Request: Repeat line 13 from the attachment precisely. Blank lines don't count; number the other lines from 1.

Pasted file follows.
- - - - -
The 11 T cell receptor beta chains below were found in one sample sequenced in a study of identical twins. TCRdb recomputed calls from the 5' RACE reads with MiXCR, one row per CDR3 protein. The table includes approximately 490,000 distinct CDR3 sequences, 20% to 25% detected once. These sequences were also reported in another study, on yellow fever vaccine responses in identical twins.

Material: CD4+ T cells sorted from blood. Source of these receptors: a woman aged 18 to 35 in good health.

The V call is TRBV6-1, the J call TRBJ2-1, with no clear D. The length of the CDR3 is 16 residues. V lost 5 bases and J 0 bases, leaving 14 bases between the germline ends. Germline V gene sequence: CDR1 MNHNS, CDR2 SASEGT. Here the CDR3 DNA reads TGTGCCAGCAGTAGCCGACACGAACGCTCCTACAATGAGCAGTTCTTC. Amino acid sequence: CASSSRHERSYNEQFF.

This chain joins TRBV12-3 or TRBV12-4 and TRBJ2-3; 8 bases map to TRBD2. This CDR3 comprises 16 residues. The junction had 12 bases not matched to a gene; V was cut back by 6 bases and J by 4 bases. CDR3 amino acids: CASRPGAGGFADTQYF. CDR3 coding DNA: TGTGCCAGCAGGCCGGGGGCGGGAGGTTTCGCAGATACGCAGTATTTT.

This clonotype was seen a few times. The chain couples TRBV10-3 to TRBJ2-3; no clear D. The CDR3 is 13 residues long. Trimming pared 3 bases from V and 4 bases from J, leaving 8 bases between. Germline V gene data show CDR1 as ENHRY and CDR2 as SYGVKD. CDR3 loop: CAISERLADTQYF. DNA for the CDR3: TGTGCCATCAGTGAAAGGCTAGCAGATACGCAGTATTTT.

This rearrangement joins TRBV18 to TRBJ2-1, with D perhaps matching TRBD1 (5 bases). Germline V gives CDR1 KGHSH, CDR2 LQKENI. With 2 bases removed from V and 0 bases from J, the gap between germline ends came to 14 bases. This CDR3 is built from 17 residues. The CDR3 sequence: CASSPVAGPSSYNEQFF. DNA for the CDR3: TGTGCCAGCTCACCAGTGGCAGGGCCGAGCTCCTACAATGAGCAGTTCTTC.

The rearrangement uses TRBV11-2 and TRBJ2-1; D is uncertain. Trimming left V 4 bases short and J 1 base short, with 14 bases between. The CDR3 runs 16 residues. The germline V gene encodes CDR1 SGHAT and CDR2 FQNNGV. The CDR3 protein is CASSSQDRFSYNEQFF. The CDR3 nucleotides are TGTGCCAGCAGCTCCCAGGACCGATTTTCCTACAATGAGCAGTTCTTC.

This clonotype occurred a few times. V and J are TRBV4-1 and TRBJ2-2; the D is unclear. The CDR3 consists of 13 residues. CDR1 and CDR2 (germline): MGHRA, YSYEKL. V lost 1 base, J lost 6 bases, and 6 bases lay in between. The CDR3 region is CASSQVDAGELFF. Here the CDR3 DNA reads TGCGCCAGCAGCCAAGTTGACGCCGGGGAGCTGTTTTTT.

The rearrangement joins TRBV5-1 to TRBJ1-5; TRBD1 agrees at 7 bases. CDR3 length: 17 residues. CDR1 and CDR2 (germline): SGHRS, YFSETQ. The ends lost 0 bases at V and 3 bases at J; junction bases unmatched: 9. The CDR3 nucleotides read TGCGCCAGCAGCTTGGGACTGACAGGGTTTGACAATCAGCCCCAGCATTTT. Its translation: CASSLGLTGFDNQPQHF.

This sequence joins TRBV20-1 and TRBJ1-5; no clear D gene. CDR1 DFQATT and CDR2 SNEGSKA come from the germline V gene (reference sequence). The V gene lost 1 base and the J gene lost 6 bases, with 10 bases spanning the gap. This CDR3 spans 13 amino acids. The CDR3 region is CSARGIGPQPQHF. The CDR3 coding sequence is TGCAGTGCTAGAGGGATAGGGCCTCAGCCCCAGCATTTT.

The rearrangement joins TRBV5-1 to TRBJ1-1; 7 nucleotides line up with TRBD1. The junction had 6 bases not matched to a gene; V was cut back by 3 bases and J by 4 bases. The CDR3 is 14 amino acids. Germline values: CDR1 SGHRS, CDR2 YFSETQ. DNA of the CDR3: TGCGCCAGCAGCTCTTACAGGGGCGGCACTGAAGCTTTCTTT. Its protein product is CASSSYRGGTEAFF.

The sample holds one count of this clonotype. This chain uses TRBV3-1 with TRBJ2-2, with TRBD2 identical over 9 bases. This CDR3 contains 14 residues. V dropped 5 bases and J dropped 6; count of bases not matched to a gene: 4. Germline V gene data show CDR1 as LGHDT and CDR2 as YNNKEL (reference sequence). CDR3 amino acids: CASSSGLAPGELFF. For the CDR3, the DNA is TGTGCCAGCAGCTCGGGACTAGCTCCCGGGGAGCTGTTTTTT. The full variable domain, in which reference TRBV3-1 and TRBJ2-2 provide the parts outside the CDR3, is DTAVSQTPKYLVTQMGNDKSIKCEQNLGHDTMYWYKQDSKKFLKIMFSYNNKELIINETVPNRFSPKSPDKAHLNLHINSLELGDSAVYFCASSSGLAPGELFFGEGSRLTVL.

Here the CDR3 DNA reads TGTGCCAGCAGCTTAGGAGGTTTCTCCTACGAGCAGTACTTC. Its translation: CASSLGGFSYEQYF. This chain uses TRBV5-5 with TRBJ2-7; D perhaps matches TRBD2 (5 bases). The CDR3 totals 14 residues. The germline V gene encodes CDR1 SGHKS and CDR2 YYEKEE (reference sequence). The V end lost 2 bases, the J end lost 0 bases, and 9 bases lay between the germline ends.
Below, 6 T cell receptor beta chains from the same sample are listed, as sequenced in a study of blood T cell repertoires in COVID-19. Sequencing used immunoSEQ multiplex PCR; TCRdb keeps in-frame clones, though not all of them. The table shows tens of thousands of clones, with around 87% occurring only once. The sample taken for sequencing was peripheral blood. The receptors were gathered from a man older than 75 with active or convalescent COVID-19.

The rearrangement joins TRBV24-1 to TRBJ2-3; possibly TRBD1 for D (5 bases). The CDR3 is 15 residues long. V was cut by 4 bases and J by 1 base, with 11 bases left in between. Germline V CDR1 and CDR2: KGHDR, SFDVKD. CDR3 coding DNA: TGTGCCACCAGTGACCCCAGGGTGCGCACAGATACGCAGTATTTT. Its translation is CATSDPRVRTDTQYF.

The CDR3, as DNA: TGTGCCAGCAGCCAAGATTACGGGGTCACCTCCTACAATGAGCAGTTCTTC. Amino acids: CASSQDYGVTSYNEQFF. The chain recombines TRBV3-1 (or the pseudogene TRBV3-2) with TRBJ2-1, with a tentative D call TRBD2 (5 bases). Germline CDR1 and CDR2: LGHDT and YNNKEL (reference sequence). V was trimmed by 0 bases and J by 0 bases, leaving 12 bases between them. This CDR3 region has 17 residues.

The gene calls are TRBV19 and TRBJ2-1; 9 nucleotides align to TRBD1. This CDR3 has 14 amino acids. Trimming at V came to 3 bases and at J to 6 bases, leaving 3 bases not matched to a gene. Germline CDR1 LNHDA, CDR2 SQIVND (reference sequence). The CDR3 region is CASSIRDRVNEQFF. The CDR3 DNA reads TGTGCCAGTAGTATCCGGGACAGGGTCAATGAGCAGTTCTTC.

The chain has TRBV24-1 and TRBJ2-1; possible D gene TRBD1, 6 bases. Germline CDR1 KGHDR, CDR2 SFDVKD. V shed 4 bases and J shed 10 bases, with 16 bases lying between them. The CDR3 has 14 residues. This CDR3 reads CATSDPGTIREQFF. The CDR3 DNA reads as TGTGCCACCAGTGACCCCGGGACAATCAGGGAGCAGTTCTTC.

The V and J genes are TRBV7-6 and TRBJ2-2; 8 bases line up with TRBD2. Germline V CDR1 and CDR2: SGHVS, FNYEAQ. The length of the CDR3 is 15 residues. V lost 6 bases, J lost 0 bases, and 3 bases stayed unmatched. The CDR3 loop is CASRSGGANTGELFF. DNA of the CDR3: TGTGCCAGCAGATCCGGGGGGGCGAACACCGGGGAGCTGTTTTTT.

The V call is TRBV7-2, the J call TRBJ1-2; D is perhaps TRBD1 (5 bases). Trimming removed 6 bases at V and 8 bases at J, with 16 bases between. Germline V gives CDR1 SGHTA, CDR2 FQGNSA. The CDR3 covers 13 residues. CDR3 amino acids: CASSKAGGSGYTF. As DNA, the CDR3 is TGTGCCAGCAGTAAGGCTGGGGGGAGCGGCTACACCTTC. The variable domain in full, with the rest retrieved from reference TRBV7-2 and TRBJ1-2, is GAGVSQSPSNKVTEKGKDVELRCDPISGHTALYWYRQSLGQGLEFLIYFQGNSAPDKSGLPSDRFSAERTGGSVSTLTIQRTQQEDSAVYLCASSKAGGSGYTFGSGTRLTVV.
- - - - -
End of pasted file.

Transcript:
Here the CDR3 DNA reads TGTGCCAGCAGCTTAGGAGGTTTCTCCTACGAGCAGTACTTC. Its translation: CASSLGGFSYEQYF. This chain uses TRBV5-5 with TRBJ2-7; D perhaps matches TRBD2 (5 bases). The CDR3 totals 14 residues. The germline V gene encodes CDR1 SGHKS and CDR2 YYEKEE (reference sequence). The V end lost 2 bases, the J end lost 0 bases, and 9 bases lay between the germline ends.